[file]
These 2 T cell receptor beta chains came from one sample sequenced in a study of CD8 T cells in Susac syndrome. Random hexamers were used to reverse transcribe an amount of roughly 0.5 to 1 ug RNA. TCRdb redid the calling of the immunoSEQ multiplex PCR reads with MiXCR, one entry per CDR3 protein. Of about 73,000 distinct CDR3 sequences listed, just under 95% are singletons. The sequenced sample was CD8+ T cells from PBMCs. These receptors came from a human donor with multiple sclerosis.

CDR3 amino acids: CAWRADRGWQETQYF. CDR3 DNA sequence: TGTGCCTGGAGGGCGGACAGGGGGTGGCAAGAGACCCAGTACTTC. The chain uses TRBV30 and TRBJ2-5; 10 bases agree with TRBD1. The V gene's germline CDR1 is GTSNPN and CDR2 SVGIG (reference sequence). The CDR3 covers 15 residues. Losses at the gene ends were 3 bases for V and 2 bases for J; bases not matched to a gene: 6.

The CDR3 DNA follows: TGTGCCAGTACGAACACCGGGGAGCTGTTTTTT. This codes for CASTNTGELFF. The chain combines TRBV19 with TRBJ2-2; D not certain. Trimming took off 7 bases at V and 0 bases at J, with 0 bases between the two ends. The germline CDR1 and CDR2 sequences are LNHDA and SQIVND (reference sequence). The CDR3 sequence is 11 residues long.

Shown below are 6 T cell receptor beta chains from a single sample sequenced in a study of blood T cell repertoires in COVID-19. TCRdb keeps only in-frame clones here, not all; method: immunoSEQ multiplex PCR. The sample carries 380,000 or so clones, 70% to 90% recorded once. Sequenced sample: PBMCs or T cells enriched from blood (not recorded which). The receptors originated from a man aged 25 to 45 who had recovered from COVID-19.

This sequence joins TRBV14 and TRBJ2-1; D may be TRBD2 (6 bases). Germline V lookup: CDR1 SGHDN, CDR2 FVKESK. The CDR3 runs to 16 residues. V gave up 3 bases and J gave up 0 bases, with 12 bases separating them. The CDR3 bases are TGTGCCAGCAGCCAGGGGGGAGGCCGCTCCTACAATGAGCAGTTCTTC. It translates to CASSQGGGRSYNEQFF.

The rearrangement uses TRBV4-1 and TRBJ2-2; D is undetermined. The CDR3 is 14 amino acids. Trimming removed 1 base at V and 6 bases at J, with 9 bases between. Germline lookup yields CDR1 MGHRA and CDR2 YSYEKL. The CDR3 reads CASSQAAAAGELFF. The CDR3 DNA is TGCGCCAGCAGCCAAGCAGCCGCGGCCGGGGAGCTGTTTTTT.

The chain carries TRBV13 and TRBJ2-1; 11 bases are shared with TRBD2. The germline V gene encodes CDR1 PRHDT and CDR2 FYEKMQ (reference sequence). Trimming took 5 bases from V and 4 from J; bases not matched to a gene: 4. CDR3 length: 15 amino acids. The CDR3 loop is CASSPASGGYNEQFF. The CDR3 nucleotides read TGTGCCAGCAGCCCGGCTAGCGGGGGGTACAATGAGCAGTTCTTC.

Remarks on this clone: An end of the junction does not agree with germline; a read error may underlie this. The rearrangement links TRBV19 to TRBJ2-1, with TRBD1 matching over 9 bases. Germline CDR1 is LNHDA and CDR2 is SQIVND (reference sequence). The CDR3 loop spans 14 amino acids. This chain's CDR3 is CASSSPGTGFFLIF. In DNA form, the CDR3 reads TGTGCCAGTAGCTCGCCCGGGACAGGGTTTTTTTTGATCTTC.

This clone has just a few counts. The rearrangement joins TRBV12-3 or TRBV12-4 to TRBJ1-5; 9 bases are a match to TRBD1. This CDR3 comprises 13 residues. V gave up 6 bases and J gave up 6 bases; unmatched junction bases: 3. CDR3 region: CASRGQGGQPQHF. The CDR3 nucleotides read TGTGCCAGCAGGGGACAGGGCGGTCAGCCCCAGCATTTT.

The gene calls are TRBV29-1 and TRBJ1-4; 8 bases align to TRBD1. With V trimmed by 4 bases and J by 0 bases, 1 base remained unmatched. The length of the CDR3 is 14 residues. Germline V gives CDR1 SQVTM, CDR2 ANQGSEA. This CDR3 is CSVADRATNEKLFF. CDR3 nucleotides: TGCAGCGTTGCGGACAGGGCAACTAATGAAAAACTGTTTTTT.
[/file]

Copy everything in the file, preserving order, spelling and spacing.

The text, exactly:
These 2 T cell receptor beta chains came from one sample sequenced in a study of CD8 T cells in Susac syndrome. Random hexamers were used to reverse transcribe an amount of roughly 0.5 to 1 ug RNA. TCRdb redid the calling of the immunoSEQ multiplex PCR reads with MiXCR, one entry per CDR3 protein. Of about 73,000 distinct CDR3 sequences listed, just under 95% are singletons. The sequenced sample was CD8+ T cells from PBMCs. These receptors came from a human donor with multiple sclerosis.

CDR3 amino acids: CAWRADRGWQETQYF. CDR3 DNA sequence: TGTGCCTGGAGGGCGGACAGGGGGTGGCAAGAGACCCAGTACTTC. The chain uses TRBV30 and TRBJ2-5; 10 bases agree with TRBD1. The V gene's germline CDR1 is GTSNPN and CDR2 SVGIG (reference sequence). The CDR3 covers 15 residues. Losses at the gene ends were 3 bases for V and 2 bases for J; bases not matched to a gene: 6.

The CDR3 DNA follows: TGTGCCAGTACGAACACCGGGGAGCTGTTTTTT. This codes for CASTNTGELFF. The chain combines TRBV19 with TRBJ2-2; D not certain. Trimming took off 7 bases at V and 0 bases at J, with 0 bases between the two ends. The germline CDR1 and CDR2 sequences are LNHDA and SQIVND (reference sequence). The CDR3 sequence is 11 residues long.

Shown below are 6 T cell receptor beta chains from a single sample sequenced in a study of blood T cell repertoires in COVID-19. TCRdb keeps only in-frame clones here, not all; method: immunoSEQ multiplex PCR. The sample carries 380,000 or so clones, 70% to 90% recorded once. Sequenced sample: PBMCs or T cells enriched from blood (not recorded which). The receptors originated from a man aged 25 to 45 who had recovered from COVID-19.

This sequence joins TRBV14 and TRBJ2-1; D may be TRBD2 (6 bases). Germline V lookup: CDR1 SGHDN, CDR2 FVKESK. The CDR3 runs to 16 residues. V gave up 3 bases and J gave up 0 bases, with 12 bases separating them. The CDR3 bases are TGTGCCAGCAGCCAGGGGGGAGGCCGCTCCTACAATGAGCAGTTCTTC. It translates to CASSQGGGRSYNEQFF.

The rearrangement uses TRBV4-1 and TRBJ2-2; D is undetermined. The CDR3 is 14 amino acids. Trimming removed 1 base at V and 6 bases at J, with 9 bases between. Germline lookup yields CDR1 MGHRA and CDR2 YSYEKL. The CDR3 reads CASSQAAAAGELFF. The CDR3 DNA is TGCGCCAGCAGCCAAGCAGCCGCGGCCGGGGAGCTGTTTTTT.

The chain carries TRBV13 and TRBJ2-1; 11 bases are shared with TRBD2. The germline V gene encodes CDR1 PRHDT and CDR2 FYEKMQ (reference sequence). Trimming took 5 bases from V and 4 from J; bases not matched to a gene: 4. CDR3 length: 15 amino acids. The CDR3 loop is CASSPASGGYNEQFF. The CDR3 nucleotides read TGTGCCAGCAGCCCGGCTAGCGGGGGGTACAATGAGCAGTTCTTC.

Remarks on this clone: An end of the junction does not agree with germline; a read error may underlie this. The rearrangement links TRBV19 to TRBJ2-1, with TRBD1 matching over 9 bases. Germline CDR1 is LNHDA and CDR2 is SQIVND (reference sequence). The CDR3 loop spans 14 amino acids. This chain's CDR3 is CASSSPGTGFFLIF. In DNA form, the CDR3 reads TGTGCCAGTAGCTCGCCCGGGACAGGGTTTTTTTTGATCTTC.

This clone has just a few counts. The rearrangement joins TRBV12-3 or TRBV12-4 to TRBJ1-5; 9 bases are a match to TRBD1. This CDR3 comprises 13 residues. V gave up 6 bases and J gave up 6 bases; unmatched junction bases: 3. CDR3 region: CASRGQGGQPQHF. The CDR3 nucleotides read TGTGCCAGCAGGGGACAGGGCGGTCAGCCCCAGCATTTT.

The gene calls are TRBV29-1 and TRBJ1-4; 8 bases align to TRBD1. With V trimmed by 4 bases and J by 0 bases, 1 base remained unmatched. The length of the CDR3 is 14 residues. Germline V gives CDR1 SQVTM, CDR2 ANQGSEA. This CDR3 is CSVADRATNEKLFF. CDR3 nucleotides: TGCAGCGTTGCGGACAGGGCAACTAATGAAAAACTGTTTTTT.